Patients. This prospective study systematically sampled children (≤5 years of age) admitted with ARIs to a university-affiliated general hospital (Prince of Wales Hospital) from November 2005 to October 2006. Ethical approval was obtained from the University Clinical Research Ethics Committee. All eligible children admitted on Monday and Tuesday with a parent's consent were included. The diagnostic criteria for ARIs were sudden onset (<36 h) of one or more of the following symptoms and signs: rhinorrhea, cough, sore throat, earache, hoarseness, stridor, wheeze, and dyspnea with or without fever.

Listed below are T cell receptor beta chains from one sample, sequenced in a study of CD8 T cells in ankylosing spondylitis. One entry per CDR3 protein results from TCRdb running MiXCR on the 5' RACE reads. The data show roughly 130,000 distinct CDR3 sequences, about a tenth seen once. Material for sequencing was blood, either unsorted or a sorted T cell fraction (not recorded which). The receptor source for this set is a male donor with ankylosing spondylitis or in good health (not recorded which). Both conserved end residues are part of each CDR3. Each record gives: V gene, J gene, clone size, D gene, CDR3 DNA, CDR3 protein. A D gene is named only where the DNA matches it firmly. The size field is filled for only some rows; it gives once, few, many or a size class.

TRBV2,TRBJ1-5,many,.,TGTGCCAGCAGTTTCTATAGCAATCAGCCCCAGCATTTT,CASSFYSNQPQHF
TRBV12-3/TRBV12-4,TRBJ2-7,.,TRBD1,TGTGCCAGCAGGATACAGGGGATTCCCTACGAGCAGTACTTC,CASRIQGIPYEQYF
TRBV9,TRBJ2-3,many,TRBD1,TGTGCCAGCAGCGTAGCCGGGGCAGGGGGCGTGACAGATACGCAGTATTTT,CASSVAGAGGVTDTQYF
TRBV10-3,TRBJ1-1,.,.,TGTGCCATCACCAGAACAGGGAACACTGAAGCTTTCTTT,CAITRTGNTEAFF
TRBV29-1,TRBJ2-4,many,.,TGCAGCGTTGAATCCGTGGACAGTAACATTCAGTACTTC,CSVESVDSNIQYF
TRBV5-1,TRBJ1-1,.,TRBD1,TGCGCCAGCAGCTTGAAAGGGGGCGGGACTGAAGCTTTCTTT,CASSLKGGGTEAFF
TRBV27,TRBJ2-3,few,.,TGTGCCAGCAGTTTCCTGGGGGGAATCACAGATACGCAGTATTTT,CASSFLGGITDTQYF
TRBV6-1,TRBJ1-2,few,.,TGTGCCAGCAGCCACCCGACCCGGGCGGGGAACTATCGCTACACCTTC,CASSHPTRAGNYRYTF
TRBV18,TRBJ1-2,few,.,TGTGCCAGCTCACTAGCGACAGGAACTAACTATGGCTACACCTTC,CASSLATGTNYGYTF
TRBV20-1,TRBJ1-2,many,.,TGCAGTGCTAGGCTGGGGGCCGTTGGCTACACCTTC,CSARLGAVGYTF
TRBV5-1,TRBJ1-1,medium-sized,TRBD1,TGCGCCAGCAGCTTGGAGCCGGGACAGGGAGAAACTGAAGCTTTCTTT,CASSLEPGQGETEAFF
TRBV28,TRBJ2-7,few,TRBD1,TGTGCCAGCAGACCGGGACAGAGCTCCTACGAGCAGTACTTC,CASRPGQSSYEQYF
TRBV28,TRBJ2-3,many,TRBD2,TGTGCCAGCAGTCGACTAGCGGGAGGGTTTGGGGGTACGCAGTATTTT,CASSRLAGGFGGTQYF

NS and NPA samples were taken by trained nurses. For NS, a Dacron swab with a plastic shaft (Copan, Italy) was placed 1 to 1.5 cm into the nostril and rotated three times against the surface of the nasal cavity. For NPAs, the catheter was inserted into the opposite nostril to a depth of 5 to 7 cm and drawn back while applying gentle suction with an electric suction device (3). Both specimens were placed into viral transport medium and kept at 4 to 10°C until further processing. All specimens were subjected to respiratory virus detection by the IF test, conventional virus culture, and multiplex nested PCR as described previously (5). Briefly, the direct IF test was used to detect influenza A and B viruses, parainfluenza virus types 1 to 3, RSV, and adenovirus with specific antibodies (Chemicon, Temecula, CA). Virus culture was accomplished with HEp-2, MDCK, and LLC-MK2 cell monolayers, and virus growth was confirmed by IF test. Viral RNA and DNA were extracted with the QIAamp MinElute Virus Spin kit (Qiagen) for the multiplex PCR test as previously described (5). Briefly, four groups of multiplex nested fast PCR assays were used in this study: (i) influenza A and B virus group-specific and subtype H1-, H3-, H5-specific primers; (ii) parainfluenza virus types 1, 2, 3, and 4; (iii) RSV A and B; and (iv) adenovirus. Besides the above-mentioned pathogens, group 3 also included rhinovirus and enterovirus and group 4 included Mycoplasma pneumoniae, Chlamydophila pneumoniae, and Legionella pneumophila. As these additional pathogens were only investigated by the PCR method and no comparison could be made with the IF test or the culture method, the details are not presented here. Stringent precautions were followed to prevent cross-contamination (5).